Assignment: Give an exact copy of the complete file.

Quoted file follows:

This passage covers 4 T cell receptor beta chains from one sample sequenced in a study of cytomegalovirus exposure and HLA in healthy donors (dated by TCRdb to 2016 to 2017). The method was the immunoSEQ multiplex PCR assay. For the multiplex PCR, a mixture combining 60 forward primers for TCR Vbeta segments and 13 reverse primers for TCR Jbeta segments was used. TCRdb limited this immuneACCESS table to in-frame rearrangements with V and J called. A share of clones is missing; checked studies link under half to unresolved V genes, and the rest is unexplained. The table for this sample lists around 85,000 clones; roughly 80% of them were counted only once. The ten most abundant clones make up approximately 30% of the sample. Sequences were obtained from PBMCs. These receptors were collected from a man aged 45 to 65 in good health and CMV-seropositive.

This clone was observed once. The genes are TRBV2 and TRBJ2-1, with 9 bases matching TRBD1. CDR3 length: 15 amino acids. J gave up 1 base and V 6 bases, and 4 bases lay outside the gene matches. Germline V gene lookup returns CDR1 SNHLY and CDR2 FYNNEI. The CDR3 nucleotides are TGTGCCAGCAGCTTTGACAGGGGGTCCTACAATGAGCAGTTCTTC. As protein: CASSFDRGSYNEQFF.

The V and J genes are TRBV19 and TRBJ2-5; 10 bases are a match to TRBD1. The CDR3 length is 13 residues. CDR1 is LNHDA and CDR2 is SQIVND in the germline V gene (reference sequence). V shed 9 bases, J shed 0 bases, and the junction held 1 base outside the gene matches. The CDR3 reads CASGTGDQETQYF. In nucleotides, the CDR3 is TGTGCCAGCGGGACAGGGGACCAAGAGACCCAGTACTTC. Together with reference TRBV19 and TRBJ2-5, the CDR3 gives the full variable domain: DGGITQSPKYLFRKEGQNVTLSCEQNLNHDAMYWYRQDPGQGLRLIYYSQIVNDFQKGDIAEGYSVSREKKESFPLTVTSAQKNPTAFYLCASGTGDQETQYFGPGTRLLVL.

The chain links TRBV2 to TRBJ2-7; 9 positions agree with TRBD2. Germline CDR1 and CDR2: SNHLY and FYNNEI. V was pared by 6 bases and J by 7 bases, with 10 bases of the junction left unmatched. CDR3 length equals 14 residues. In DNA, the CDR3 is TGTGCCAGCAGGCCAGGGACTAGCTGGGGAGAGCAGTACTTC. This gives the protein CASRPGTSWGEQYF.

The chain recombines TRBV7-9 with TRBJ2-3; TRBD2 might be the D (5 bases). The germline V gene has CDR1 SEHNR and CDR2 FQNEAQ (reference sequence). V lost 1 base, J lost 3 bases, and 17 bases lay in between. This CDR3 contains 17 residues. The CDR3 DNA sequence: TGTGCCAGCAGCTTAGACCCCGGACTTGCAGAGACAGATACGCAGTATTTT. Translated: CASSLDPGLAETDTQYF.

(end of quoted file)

This passage covers 4 T cell receptor beta chains from one sample sequenced in a study of cytomegalovirus exposure and HLA in healthy donors (dated by TCRdb to 2016 to 2017). The method was the immunoSEQ multiplex PCR assay. For the multiplex PCR, a mixture combining 60 forward primers for TCR Vbeta segments and 13 reverse primers for TCR Jbeta segments was used. TCRdb limited this immuneACCESS table to in-frame rearrangements with V and J called. A share of clones is missing; checked studies link under half to unresolved V genes, and the rest is unexplained. The table for this sample lists around 85,000 clones; roughly 80% of them were counted only once. The ten most abundant clones make up approximately 30% of the sample. Sequences were obtained from PBMCs. These receptors were collected from a man aged 45 to 65 in good health and CMV-seropositive.

This clone was observed once. The genes are TRBV2 and TRBJ2-1, with 9 bases matching TRBD1. CDR3 length: 15 amino acids. J gave up 1 base and V 6 bases, and 4 bases lay outside the gene matches. Germline V gene lookup returns CDR1 SNHLY and CDR2 FYNNEI. The CDR3 nucleotides are TGTGCCAGCAGCTTTGACAGGGGGTCCTACAATGAGCAGTTCTTC. As protein: CASSFDRGSYNEQFF.

The V and J genes are TRBV19 and TRBJ2-5; 10 bases are a match to TRBD1. The CDR3 length is 13 residues. CDR1 is LNHDA and CDR2 is SQIVND in the germline V gene (reference sequence). V shed 9 bases, J shed 0 bases, and the junction held 1 base outside the gene matches. The CDR3 reads CASGTGDQETQYF. In nucleotides, the CDR3 is TGTGCCAGCGGGACAGGGGACCAAGAGACCCAGTACTTC. Together with reference TRBV19 and TRBJ2-5, the CDR3 gives the full variable domain: DGGITQSPKYLFRKEGQNVTLSCEQNLNHDAMYWYRQDPGQGLRLIYYSQIVNDFQKGDIAEGYSVSREKKESFPLTVTSAQKNPTAFYLCASGTGDQETQYFGPGTRLLVL.

The chain links TRBV2 to TRBJ2-7; 9 positions agree with TRBD2. Germline CDR1 and CDR2: SNHLY and FYNNEI. V was pared by 6 bases and J by 7 bases, with 10 bases of the junction left unmatched. CDR3 length equals 14 residues. In DNA, the CDR3 is TGTGCCAGCAGGCCAGGGACTAGCTGGGGAGAGCAGTACTTC. This gives the protein CASRPGTSWGEQYF.

The chain recombines TRBV7-9 with TRBJ2-3; TRBD2 might be the D (5 bases). The germline V gene has CDR1 SEHNR and CDR2 FQNEAQ (reference sequence). V lost 1 base, J lost 3 bases, and 17 bases lay in between. This CDR3 contains 17 residues. The CDR3 DNA sequence: TGTGCCAGCAGCTTAGACCCCGGACTTGCAGAGACAGATACGCAGTATTTT. Translated: CASSLDPGLAETDTQYF.